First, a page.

HumanInsight Developing, Implementing, and Evaluating an Artificial Intelligence-Guided Mental Health Resource Navigation Chatbot for Health Care Workers and Their Families During and Following the COVID-19 Pandemic: Protocol for a Cross-sectional Study
JMIR Res Protoc. 2022 Jul 25;11(7):e33717. doi: 10.2196/33717.
BACKGROUND: Approximately 1 in 3 Canadians will experience an addiction or mental health challenge at some point in their lifetime. Unfortunately, there are multiple barriers to accessing mental health care, including system fragmentation, episodic care, long wait times, and insufficient support for health system navigation. In addition, stigma may further reduce an individual's likelihood of seeking support. Digital technologies present new and exciting opportunities to bridge significant gaps in mental health care service provision, reduce barriers pertaining to stigma, and improve health outcomes for patients and mental health system integration and efficiency. Chatbots (ie, software systems that use artificial intelligence to carry out conversations with people) may be explored to support those in need of information or access to services and present the opportunity to address gaps in traditional, fragmented, or episodic mental health system structures on demand with personalized attention. The recent COVID-19 pandemic has exacerbated even further the need for mental health support among Canadians and called attention to the inefficiencies of our system. As health care workers and their families are at an even greater risk of mental illness and psychological distress during the COVID-19 pandemic, this technology will be first piloted with the goal of supporting this vulnerable group.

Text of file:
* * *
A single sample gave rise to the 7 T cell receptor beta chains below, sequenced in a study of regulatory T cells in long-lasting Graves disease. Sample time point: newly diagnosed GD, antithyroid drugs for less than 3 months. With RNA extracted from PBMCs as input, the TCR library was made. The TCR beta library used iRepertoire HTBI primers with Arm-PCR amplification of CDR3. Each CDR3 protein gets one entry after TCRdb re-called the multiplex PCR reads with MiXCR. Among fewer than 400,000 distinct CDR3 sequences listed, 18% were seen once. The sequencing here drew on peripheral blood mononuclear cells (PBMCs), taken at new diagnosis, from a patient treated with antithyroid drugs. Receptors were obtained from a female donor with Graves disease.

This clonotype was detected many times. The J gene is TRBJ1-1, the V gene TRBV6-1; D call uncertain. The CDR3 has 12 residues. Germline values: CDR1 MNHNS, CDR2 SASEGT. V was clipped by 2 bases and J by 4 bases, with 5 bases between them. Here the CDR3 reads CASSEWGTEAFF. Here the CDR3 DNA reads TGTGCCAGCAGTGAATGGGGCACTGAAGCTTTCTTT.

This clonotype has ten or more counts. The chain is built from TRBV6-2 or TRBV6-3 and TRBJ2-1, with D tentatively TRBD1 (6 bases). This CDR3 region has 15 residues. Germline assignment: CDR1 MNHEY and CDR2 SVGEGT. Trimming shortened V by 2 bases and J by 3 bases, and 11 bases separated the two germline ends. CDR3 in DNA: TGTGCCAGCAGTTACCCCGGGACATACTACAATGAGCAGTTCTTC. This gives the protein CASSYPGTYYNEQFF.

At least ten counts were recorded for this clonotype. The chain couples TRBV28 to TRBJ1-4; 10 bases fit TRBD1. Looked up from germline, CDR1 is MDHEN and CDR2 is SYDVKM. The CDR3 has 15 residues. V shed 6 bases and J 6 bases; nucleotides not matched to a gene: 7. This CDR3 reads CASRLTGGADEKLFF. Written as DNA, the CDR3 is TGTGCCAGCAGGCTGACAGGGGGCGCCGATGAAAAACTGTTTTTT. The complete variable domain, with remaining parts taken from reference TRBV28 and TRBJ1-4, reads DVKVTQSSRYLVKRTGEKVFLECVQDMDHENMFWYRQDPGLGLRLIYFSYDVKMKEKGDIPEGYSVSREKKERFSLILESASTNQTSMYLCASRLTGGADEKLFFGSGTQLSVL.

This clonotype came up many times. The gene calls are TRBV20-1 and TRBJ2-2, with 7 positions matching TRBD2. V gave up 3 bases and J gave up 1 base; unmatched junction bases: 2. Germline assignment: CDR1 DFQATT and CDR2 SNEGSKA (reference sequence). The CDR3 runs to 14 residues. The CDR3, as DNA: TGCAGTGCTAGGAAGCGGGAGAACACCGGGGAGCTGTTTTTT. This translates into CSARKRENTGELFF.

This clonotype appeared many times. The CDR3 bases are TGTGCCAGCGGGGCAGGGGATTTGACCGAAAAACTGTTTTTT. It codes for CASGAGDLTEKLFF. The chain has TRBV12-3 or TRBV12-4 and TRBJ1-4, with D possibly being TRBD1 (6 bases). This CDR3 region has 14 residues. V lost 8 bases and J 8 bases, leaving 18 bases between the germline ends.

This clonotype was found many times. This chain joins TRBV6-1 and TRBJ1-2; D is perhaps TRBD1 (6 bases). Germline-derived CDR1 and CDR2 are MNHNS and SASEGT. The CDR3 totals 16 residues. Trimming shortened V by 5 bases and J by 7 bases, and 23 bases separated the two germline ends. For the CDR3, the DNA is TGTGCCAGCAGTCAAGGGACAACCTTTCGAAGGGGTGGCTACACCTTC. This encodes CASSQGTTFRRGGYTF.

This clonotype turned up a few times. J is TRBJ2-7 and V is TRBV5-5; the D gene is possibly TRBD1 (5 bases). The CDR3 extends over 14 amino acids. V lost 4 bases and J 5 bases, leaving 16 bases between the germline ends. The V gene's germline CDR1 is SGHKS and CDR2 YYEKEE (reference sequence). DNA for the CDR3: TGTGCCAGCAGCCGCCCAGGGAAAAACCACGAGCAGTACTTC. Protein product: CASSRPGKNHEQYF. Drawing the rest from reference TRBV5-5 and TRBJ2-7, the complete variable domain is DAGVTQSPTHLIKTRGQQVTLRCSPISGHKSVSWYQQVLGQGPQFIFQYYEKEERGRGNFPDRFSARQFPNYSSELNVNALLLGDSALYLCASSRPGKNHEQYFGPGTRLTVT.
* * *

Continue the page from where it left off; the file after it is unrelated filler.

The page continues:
OBJECTIVE: This pilot study seeks to evaluate the effectiveness of the Mental Health Intelligent Information Resource Assistant in supporting health care workers and their families in the Canadian provinces of Alberta and Nova Scotia with the provision of appropriate information on mental health issues, services, and programs based on personalized needs.
METHODS: The effectiveness of the technology will be assessed via voluntary follow-up surveys and an analysis of client interactions and engagement with the chatbot. Client satisfaction with the chatbot will also be assessed.
RESULTS: This project was initiated on April 1, 2021. Ethics approval was granted on August 12, 2021, by the University of Alberta Health Research Board (PRO00109148) and on April 21, 2022, by the Nova Scotia Health Authority Research Ethics Board (1027474). Data collection is anticipated to take place from May 2, 2022, to May 2, 2023. Publication of preliminary results will be sought in spring or summer 2022, with a more comprehensive evaluation completed by spring 2023 following the collection of a larger data set.
CONCLUSIONS: Our findings can be incorporated into public policy and planning around mental health system navigation by Canadian mental health care providers-from large public health authorities to small community-based, not-for-profit organizations. This may serve to support the development of an additional touch point, or point of entry, for individuals to access the appropriate services or care when they need them, wherever they are.
INTERNATIONAL REGISTERED REPORT IDENTIFIER (IRRID): PRR1-10.2196/33717.
PMID:35877158 | DOI:10.2196/33717
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